maglio_clean %>% filter(station == "bloor_yonge") %>%
ggplot(aes(x = direction, y = subjective_distance)) +
geom_boxplot()
```

No outliers present.

##### Normality?

`with(bloor_yonge_west, shapiro.test(subjective_distance))`

```
##
## Shapiro-Wilk normality test
##
## data: subjective_distance
## W = 0.83665, p-value = 0.0007924
```

`with(bloor_yonge_east, shapiro.test(subjective_distance))`

```
##
## Shapiro-Wilk normality test
##
## data: subjective_distance
## W = 0.75276, p-value = 7.355e-05
```

Both *p*s < .05, so we reject the null hypothesis. The normality assumption is violated.

##### Homoscedasticity?

`var.test(bloor_yonge_west$subjective_distance, bloor_yonge_east$subjective_distance)`

```
##
## F test to compare two variances
##
## data: bloor_yonge_west$subjective_distance and bloor_yonge_east$subjective_distance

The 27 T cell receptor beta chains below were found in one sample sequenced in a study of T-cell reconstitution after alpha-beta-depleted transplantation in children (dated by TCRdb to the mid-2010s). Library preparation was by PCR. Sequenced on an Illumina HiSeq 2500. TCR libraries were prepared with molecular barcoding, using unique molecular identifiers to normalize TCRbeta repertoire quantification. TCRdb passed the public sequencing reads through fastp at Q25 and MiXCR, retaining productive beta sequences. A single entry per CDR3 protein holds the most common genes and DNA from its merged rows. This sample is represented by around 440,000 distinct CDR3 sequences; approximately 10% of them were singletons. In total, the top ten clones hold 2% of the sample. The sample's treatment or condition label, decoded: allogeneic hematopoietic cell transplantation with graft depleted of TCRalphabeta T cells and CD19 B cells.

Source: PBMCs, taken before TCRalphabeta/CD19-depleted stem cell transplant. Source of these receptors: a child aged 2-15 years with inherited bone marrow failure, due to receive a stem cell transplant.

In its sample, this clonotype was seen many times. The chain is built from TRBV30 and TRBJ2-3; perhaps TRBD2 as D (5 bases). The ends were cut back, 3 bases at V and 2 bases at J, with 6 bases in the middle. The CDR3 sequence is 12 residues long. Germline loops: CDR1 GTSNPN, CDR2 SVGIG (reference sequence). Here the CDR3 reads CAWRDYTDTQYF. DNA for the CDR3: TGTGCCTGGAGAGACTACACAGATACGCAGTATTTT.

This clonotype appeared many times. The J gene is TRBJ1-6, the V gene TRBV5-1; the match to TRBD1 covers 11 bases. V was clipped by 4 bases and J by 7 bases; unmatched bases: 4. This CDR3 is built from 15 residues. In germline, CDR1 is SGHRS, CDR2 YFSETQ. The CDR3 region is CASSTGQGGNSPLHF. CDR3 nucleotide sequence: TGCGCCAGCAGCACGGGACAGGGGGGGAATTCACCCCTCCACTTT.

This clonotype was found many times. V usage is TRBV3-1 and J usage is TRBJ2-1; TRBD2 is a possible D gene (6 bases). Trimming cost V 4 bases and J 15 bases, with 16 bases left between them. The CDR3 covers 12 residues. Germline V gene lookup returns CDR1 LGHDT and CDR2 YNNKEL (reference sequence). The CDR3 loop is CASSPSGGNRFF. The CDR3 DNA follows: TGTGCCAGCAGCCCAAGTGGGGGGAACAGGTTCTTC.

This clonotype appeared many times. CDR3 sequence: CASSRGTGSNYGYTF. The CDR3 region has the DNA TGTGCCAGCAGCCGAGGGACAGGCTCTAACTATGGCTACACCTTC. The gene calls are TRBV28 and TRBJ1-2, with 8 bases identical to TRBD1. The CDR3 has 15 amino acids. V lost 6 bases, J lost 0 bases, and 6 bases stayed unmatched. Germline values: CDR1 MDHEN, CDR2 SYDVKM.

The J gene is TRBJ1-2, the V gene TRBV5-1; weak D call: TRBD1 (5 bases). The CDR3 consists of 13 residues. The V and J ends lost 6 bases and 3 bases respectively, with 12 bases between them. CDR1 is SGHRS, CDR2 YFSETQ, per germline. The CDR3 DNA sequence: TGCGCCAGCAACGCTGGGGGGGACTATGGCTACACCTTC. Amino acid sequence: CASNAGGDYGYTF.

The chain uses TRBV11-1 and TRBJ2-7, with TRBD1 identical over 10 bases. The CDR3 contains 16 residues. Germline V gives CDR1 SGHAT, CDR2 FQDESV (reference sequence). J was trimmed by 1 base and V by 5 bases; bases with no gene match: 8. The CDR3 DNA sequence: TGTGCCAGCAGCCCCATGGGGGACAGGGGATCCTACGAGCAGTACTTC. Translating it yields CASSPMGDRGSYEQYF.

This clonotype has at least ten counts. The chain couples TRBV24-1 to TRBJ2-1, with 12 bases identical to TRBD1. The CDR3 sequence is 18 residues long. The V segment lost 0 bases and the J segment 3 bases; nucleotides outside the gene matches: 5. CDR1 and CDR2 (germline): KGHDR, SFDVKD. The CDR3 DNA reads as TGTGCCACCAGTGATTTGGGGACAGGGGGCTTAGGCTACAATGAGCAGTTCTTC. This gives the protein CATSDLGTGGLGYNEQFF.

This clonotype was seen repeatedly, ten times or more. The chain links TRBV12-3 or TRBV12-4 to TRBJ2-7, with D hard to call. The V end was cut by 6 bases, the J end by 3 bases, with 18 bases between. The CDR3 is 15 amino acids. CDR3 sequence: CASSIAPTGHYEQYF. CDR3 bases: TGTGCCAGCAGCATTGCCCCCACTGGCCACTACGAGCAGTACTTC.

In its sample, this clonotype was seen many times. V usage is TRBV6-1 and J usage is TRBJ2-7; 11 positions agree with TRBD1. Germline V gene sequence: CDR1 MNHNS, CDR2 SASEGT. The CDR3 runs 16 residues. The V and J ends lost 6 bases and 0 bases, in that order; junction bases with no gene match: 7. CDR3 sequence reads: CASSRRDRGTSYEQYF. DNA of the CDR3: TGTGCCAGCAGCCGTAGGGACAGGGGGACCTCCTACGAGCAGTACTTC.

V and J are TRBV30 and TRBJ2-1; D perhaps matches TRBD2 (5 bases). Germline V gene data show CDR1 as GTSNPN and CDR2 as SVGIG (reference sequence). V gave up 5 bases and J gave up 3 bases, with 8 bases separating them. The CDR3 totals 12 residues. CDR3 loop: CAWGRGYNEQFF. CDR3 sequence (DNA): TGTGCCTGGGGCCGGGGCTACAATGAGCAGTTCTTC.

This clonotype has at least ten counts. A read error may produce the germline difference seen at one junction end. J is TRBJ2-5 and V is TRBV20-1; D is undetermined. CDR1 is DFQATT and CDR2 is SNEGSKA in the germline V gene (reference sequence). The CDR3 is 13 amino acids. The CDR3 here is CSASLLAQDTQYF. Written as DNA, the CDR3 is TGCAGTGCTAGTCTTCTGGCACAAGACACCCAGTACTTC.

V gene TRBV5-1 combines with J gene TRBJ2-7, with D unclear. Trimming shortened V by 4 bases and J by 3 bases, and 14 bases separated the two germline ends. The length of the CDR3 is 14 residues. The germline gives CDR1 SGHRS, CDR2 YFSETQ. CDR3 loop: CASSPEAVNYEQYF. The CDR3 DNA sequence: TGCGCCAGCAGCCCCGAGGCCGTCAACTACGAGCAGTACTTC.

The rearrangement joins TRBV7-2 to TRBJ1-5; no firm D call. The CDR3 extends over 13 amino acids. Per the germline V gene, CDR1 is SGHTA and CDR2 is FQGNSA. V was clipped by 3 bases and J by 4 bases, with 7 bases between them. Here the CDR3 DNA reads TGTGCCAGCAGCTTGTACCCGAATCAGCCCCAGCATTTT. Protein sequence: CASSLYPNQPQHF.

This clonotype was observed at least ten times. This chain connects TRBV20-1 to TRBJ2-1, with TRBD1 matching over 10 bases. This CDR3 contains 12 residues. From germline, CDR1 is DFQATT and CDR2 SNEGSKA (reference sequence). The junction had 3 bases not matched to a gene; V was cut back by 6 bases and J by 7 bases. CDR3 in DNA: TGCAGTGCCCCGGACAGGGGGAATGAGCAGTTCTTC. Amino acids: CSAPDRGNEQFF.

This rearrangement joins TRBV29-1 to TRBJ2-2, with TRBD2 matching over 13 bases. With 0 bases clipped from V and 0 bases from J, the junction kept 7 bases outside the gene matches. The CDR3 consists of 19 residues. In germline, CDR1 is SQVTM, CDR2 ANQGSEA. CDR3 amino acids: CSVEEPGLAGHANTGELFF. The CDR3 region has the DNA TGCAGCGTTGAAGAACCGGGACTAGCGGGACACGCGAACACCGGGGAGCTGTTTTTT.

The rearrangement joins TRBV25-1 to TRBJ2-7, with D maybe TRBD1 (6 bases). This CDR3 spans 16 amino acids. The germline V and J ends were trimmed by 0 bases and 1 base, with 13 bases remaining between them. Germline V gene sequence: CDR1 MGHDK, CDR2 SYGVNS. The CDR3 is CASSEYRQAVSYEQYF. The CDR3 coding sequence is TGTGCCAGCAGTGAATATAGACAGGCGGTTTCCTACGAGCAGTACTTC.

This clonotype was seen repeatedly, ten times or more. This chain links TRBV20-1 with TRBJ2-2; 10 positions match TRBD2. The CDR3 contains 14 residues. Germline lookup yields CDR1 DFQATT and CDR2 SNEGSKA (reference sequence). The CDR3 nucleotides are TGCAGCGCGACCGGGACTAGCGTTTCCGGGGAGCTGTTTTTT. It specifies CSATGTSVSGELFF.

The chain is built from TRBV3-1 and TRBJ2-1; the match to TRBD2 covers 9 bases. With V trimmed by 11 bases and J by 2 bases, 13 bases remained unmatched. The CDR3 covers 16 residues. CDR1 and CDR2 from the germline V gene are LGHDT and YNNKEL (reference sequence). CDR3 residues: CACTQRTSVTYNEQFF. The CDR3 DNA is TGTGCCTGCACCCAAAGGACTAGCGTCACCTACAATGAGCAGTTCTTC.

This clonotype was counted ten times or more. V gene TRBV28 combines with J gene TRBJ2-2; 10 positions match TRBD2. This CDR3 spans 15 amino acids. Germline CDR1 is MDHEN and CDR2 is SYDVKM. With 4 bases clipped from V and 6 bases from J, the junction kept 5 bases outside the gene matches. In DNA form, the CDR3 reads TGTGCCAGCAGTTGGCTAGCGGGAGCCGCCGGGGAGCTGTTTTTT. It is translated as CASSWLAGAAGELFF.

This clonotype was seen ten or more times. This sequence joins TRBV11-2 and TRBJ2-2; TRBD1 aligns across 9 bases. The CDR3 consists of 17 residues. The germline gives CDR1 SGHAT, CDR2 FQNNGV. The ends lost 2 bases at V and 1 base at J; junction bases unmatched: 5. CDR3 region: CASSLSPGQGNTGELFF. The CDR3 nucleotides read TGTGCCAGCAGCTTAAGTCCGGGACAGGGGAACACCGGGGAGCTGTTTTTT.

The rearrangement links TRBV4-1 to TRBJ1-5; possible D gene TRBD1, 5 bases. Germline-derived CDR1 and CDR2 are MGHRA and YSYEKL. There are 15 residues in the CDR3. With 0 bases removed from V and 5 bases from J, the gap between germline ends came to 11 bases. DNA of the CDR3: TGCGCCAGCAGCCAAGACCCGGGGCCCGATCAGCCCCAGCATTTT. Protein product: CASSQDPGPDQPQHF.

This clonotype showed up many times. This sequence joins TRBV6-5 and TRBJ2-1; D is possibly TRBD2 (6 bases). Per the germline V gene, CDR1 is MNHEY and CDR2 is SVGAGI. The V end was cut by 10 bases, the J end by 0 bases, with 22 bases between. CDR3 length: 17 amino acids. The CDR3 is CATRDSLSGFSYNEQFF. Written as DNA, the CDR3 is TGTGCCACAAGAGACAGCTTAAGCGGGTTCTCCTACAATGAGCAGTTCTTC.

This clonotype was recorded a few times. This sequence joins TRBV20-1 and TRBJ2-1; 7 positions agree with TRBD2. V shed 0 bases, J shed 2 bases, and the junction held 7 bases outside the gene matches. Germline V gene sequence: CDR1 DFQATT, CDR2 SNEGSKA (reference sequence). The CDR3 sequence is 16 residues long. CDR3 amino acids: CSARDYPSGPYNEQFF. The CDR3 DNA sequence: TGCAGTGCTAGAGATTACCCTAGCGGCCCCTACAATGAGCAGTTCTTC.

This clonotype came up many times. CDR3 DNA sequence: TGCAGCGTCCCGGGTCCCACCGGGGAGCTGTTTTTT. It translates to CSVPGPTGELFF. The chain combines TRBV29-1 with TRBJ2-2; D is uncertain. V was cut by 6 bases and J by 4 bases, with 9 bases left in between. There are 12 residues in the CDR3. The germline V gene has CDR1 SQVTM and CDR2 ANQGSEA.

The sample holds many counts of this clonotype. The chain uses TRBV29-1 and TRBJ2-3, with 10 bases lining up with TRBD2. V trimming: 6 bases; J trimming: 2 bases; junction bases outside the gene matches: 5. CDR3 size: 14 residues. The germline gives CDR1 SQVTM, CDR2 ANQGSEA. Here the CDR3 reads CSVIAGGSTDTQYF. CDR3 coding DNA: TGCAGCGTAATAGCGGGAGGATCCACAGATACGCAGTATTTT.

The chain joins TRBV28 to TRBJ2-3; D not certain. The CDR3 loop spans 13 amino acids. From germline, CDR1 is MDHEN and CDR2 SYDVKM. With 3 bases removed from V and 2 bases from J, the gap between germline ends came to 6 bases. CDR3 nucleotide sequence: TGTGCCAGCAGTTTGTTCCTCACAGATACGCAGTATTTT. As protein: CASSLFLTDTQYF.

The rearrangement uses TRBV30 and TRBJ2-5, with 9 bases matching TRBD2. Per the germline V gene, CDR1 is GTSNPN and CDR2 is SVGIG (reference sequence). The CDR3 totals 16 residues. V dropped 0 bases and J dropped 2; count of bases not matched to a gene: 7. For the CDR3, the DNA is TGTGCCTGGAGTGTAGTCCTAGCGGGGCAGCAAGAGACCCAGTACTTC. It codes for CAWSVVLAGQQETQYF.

## F = 2.9163, num df = 25, denom df = 22, p-value = 0.01352
## alternative hypothesis: true ratio of variances is not equal to 1
## 95 percent confidence interval:
## 1.257153 6.616943
## sample estimates:
## ratio of variances
## 2.916282
```

Since *p* < .05, we reject the null hypothesis: the variances are heterogeneous.

#### Sherbourne

```
# Sherbourne t-test
(sherbourne_t <- t.test(sherbourne_west$subjective_distance, sherbourne_east$subjective_distance,
paired = FALSE, var.equal = TRUE))
```

```
##
## Two Sample t-test
##
## data: sherbourne_west$subjective_distance and sherbourne_east$subjective_distance
## t = 3.8869, df = 49, p-value = 0.0003052
## alternative hypothesis: true difference in means is not equal to 0
## 95 percent confidence interval:
## 0.5944498 1.8670886
## sample estimates:
## mean of x mean of y
## 4.000000 2.769231
```

```
# Sherbourne effect size
(sherbourne_tidy <- tidy(sherbourne_t))
```

```
## # A tibble: 1 x 9
## estimate1 estimate2 statistic p.value parameter conf.low conf.high method
## <dbl> <dbl> <dbl> <dbl> <dbl> <dbl> <dbl> <chr>
## 1 4 2.77 3.89 3.05e-4 49 0.594 1.87 " Two~